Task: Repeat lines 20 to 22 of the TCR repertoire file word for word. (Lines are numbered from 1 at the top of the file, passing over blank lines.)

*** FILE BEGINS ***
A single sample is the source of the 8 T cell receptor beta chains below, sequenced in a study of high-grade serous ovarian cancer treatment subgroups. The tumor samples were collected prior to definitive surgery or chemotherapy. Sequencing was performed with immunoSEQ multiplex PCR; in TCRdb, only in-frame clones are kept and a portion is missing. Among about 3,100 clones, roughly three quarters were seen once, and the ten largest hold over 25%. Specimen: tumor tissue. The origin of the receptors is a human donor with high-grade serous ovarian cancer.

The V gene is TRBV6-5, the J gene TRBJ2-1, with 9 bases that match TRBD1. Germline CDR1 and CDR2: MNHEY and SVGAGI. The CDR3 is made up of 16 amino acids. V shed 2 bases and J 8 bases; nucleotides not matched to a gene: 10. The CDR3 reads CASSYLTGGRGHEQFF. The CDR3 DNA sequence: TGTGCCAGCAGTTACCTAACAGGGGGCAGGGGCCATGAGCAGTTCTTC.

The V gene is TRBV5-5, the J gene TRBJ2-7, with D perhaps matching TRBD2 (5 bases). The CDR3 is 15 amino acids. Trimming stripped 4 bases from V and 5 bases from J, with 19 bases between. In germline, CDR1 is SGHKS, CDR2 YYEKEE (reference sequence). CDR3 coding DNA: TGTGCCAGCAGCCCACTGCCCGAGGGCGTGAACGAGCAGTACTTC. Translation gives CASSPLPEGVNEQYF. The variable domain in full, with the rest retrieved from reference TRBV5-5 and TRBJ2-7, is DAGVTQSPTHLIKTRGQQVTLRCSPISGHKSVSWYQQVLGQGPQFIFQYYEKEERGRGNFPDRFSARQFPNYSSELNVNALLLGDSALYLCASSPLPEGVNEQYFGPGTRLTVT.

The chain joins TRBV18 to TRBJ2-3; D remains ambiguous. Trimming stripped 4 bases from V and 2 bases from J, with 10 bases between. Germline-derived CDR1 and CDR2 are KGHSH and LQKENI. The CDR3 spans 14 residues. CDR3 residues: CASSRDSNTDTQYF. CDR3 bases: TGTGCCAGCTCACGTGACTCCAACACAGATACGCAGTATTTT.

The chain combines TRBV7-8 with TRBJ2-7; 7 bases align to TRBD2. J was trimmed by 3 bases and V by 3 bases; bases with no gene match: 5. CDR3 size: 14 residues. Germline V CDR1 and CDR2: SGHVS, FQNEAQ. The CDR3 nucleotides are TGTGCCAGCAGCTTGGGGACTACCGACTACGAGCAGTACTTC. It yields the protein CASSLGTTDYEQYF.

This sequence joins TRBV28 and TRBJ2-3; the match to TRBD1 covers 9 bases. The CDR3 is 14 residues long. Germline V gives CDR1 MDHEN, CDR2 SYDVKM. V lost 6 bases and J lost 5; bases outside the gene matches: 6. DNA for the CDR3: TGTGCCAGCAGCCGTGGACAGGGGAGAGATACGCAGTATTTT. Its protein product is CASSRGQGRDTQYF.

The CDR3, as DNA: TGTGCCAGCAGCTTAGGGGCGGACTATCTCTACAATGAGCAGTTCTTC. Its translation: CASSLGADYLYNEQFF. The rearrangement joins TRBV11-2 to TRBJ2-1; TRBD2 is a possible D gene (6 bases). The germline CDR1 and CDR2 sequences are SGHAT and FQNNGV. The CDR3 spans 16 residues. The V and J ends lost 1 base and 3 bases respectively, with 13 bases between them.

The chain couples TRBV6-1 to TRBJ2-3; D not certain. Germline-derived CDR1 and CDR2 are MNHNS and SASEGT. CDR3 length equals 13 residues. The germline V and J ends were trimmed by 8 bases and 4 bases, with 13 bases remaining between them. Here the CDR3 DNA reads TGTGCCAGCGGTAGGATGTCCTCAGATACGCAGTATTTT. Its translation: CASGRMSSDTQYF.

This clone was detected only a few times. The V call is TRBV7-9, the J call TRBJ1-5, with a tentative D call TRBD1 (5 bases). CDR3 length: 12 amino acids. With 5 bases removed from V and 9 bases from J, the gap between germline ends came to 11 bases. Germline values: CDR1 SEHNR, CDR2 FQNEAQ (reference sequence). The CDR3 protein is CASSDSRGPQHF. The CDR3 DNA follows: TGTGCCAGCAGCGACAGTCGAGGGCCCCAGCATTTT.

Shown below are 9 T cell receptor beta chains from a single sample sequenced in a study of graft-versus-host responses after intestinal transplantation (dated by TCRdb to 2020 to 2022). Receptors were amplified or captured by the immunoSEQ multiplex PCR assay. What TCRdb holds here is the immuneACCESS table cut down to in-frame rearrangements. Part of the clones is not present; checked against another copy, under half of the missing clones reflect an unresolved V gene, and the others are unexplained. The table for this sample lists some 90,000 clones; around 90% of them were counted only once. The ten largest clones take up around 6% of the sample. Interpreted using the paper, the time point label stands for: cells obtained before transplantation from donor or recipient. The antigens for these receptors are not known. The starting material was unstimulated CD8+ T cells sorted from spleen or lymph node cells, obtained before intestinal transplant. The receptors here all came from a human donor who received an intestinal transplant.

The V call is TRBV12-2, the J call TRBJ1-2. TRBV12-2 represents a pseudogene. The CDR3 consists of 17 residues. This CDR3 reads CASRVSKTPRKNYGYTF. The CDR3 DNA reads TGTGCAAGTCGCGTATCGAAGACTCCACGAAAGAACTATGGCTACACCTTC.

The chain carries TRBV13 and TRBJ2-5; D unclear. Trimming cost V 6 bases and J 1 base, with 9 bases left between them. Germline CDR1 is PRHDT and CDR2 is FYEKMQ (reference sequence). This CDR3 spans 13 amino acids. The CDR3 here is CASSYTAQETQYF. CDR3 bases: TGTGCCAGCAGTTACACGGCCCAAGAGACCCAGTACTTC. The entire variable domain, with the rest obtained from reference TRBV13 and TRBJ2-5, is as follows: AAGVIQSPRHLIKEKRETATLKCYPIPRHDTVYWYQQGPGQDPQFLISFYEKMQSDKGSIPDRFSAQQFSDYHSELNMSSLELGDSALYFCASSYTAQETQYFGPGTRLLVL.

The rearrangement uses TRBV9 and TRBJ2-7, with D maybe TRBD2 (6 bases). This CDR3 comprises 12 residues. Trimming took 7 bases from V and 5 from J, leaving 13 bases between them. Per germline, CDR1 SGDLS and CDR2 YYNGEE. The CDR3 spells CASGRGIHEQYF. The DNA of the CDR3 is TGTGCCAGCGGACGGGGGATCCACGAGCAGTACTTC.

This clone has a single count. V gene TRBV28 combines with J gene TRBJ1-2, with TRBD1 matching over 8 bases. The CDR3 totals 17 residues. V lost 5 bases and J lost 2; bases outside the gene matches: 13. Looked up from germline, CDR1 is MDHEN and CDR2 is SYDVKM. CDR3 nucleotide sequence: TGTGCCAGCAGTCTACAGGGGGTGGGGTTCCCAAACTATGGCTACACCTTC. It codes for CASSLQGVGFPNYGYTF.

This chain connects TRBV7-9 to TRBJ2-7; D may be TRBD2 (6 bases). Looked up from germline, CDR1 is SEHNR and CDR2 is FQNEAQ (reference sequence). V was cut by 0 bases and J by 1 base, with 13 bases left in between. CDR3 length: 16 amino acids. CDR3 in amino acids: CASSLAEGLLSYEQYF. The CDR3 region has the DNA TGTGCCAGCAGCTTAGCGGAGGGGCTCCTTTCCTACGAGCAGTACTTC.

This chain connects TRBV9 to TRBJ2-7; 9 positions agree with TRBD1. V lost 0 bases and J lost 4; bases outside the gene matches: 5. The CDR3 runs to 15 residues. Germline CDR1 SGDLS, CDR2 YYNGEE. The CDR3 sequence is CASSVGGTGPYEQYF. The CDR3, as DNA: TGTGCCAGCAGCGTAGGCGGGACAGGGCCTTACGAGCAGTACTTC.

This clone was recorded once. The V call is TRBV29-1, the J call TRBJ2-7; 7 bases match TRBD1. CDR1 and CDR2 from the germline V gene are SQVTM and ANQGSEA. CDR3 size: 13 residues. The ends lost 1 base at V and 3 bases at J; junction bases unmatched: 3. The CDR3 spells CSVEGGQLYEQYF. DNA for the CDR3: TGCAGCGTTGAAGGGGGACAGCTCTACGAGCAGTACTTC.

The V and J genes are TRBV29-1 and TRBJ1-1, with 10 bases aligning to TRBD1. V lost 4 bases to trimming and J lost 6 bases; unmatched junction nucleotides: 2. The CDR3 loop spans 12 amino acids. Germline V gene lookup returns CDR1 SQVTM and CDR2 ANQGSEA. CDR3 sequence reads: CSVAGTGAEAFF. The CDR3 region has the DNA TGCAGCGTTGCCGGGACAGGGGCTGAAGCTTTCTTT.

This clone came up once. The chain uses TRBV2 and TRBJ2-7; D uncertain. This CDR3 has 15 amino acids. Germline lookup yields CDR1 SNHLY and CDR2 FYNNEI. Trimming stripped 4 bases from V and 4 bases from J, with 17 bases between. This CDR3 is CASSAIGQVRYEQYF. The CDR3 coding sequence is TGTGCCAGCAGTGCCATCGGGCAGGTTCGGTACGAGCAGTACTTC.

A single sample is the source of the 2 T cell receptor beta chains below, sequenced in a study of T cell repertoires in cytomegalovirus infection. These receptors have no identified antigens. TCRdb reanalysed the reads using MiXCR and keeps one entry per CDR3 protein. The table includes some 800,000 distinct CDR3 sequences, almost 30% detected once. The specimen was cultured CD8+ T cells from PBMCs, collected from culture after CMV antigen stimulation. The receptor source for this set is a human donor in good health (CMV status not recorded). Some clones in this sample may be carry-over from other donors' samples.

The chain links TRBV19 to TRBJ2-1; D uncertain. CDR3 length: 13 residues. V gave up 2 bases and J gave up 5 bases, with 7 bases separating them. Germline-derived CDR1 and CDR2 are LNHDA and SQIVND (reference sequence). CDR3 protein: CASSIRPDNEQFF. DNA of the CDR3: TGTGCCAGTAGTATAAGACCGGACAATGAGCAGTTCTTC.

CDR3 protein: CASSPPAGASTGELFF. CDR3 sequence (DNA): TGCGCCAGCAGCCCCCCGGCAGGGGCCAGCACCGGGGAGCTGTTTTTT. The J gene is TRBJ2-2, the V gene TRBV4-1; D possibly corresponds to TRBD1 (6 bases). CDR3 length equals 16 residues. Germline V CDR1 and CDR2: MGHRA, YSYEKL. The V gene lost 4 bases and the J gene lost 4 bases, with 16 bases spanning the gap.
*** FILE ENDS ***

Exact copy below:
A single sample is the source of the 2 T cell receptor beta chains below, sequenced in a study of T cell repertoires in cytomegalovirus infection. These receptors have no identified antigens. TCRdb reanalysed the reads using MiXCR and keeps one entry per CDR3 protein. The table includes some 800,000 distinct CDR3 sequences, almost 30% detected once. The specimen was cultured CD8+ T cells from PBMCs, collected from culture after CMV antigen stimulation. The receptor source for this set is a human donor in good health (CMV status not recorded). Some clones in this sample may be carry-over from other donors' samples.

The chain links TRBV19 to TRBJ2-1; D uncertain. CDR3 length: 13 residues. V gave up 2 bases and J gave up 5 bases, with 7 bases separating them. Germline-derived CDR1 and CDR2 are LNHDA and SQIVND (reference sequence). CDR3 protein: CASSIRPDNEQFF. DNA of the CDR3: TGTGCCAGTAGTATAAGACCGGACAATGAGCAGTTCTTC.

CDR3 protein: CASSPPAGASTGELFF. CDR3 sequence (DNA): TGCGCCAGCAGCCCCCCGGCAGGGGCCAGCACCGGGGAGCTGTTTTTT. The J gene is TRBJ2-2, the V gene TRBV4-1; D possibly corresponds to TRBD1 (6 bases). CDR3 length equals 16 residues. Germline V CDR1 and CDR2: MGHRA, YSYEKL. The V gene lost 4 bases and the J gene lost 4 bases, with 16 bases spanning the gap.